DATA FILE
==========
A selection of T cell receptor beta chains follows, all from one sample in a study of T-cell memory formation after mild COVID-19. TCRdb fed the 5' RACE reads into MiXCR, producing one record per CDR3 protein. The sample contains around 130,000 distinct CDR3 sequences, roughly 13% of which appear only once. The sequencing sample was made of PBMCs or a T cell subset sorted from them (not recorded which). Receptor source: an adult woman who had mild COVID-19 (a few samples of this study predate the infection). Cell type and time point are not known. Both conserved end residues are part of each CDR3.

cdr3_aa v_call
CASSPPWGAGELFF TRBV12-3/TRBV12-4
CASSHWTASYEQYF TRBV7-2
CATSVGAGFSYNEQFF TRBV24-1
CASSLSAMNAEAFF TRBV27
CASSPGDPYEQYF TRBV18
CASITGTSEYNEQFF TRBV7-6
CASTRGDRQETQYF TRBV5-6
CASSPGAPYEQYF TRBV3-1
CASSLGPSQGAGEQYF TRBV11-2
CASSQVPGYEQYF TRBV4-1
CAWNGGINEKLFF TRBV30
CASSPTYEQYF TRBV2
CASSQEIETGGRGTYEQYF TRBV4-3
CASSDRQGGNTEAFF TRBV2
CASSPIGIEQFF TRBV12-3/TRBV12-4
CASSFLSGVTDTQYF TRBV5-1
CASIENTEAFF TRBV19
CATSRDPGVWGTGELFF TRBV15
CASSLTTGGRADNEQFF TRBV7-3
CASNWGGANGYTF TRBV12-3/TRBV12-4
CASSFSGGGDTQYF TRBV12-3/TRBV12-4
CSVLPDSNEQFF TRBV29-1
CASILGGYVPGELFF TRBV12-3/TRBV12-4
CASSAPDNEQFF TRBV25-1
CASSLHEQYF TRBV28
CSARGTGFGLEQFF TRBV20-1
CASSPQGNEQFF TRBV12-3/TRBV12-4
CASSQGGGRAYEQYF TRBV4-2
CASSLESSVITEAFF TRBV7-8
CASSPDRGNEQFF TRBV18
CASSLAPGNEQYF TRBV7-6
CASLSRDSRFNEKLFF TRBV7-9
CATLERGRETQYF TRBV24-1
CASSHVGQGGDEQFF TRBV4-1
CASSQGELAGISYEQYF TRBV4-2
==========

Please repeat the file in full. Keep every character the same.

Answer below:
A selection of T cell receptor beta chains follows, all from one sample in a study of T-cell memory formation after mild COVID-19. TCRdb fed the 5' RACE reads into MiXCR, producing one record per CDR3 protein. The sample contains around 130,000 distinct CDR3 sequences, roughly 13% of which appear only once. The sequencing sample was made of PBMCs or a T cell subset sorted from them (not recorded which). Receptor source: an adult woman who had mild COVID-19 (a few samples of this study predate the infection). Cell type and time point are not known. Both conserved end residues are part of each CDR3.

cdr3_aa v_call
CASSPPWGAGELFF TRBV12-3/TRBV12-4
CASSHWTASYEQYF TRBV7-2
CATSVGAGFSYNEQFF TRBV24-1
CASSLSAMNAEAFF TRBV27
CASSPGDPYEQYF TRBV18
CASITGTSEYNEQFF TRBV7-6
CASTRGDRQETQYF TRBV5-6
CASSPGAPYEQYF TRBV3-1
CASSLGPSQGAGEQYF TRBV11-2
CASSQVPGYEQYF TRBV4-1
CAWNGGINEKLFF TRBV30
CASSPTYEQYF TRBV2
CASSQEIETGGRGTYEQYF TRBV4-3
CASSDRQGGNTEAFF TRBV2
CASSPIGIEQFF TRBV12-3/TRBV12-4
CASSFLSGVTDTQYF TRBV5-1
CASIENTEAFF TRBV19
CATSRDPGVWGTGELFF TRBV15
CASSLTTGGRADNEQFF TRBV7-3
CASNWGGANGYTF TRBV12-3/TRBV12-4
CASSFSGGGDTQYF TRBV12-3/TRBV12-4
CSVLPDSNEQFF TRBV29-1
CASILGGYVPGELFF TRBV12-3/TRBV12-4
CASSAPDNEQFF TRBV25-1
CASSLHEQYF TRBV28
CSARGTGFGLEQFF TRBV20-1
CASSPQGNEQFF TRBV12-3/TRBV12-4
CASSQGGGRAYEQYF TRBV4-2
CASSLESSVITEAFF TRBV7-8
CASSPDRGNEQFF TRBV18
CASSLAPGNEQYF TRBV7-6
CASLSRDSRFNEKLFF TRBV7-9
CATLERGRETQYF TRBV24-1
CASSHVGQGGDEQFF TRBV4-1
CASSQGELAGISYEQYF TRBV4-2